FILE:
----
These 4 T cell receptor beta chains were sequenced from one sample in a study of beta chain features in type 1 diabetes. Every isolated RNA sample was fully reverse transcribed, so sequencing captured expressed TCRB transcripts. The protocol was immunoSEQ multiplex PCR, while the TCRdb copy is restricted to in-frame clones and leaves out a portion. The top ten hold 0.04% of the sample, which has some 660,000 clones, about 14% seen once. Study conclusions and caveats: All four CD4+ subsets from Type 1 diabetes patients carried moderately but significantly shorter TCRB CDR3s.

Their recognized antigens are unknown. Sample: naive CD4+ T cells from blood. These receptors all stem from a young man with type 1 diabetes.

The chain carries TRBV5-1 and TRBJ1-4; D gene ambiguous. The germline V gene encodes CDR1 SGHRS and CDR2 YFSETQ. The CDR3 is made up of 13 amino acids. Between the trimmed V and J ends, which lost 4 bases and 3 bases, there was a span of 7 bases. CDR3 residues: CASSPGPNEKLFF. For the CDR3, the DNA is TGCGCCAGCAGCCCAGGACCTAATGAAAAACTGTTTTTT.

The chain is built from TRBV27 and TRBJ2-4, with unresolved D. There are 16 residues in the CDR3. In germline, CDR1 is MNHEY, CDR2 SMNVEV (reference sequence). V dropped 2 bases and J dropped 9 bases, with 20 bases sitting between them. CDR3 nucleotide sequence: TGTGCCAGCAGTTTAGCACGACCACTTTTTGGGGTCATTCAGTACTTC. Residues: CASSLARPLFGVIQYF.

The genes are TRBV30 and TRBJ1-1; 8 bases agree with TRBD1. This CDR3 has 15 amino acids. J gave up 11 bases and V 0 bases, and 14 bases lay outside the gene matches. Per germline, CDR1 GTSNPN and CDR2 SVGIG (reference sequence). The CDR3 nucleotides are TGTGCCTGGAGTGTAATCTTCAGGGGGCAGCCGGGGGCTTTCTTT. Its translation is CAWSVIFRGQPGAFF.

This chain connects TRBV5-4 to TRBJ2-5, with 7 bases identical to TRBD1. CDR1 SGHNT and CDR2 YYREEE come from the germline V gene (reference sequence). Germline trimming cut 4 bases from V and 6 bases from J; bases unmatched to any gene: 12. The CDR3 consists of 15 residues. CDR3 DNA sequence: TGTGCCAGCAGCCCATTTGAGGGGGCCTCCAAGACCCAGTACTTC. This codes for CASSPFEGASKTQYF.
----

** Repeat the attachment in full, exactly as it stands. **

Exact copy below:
These 4 T cell receptor beta chains were sequenced from one sample in a study of beta chain features in type 1 diabetes. Every isolated RNA sample was fully reverse transcribed, so sequencing captured expressed TCRB transcripts. The protocol was immunoSEQ multiplex PCR, while the TCRdb copy is restricted to in-frame clones and leaves out a portion. The top ten hold 0.04% of the sample, which has some 660,000 clones, about 14% seen once. Study conclusions and caveats: All four CD4+ subsets from Type 1 diabetes patients carried moderately but significantly shorter TCRB CDR3s.

Their recognized antigens are unknown. Sample: naive CD4+ T cells from blood. These receptors all stem from a young man with type 1 diabetes.

The chain carries TRBV5-1 and TRBJ1-4; D gene ambiguous. The germline V gene encodes CDR1 SGHRS and CDR2 YFSETQ. The CDR3 is made up of 13 amino acids. Between the trimmed V and J ends, which lost 4 bases and 3 bases, there was a span of 7 bases. CDR3 residues: CASSPGPNEKLFF. For the CDR3, the DNA is TGCGCCAGCAGCCCAGGACCTAATGAAAAACTGTTTTTT.

The chain is built from TRBV27 and TRBJ2-4, with unresolved D. There are 16 residues in the CDR3. In germline, CDR1 is MNHEY, CDR2 SMNVEV (reference sequence). V dropped 2 bases and J dropped 9 bases, with 20 bases sitting between them. CDR3 nucleotide sequence: TGTGCCAGCAGTTTAGCACGACCACTTTTTGGGGTCATTCAGTACTTC. Residues: CASSLARPLFGVIQYF.

The genes are TRBV30 and TRBJ1-1; 8 bases agree with TRBD1. This CDR3 has 15 amino acids. J gave up 11 bases and V 0 bases, and 14 bases lay outside the gene matches. Per germline, CDR1 GTSNPN and CDR2 SVGIG (reference sequence). The CDR3 nucleotides are TGTGCCTGGAGTGTAATCTTCAGGGGGCAGCCGGGGGCTTTCTTT. Its translation is CAWSVIFRGQPGAFF.

This chain connects TRBV5-4 to TRBJ2-5, with 7 bases identical to TRBD1. CDR1 SGHNT and CDR2 YYREEE come from the germline V gene (reference sequence). Germline trimming cut 4 bases from V and 6 bases from J; bases unmatched to any gene: 12. The CDR3 consists of 15 residues. CDR3 DNA sequence: TGTGCCAGCAGCCCATTTGAGGGGGCCTCCAAGACCCAGTACTTC. This codes for CASSPFEGASKTQYF.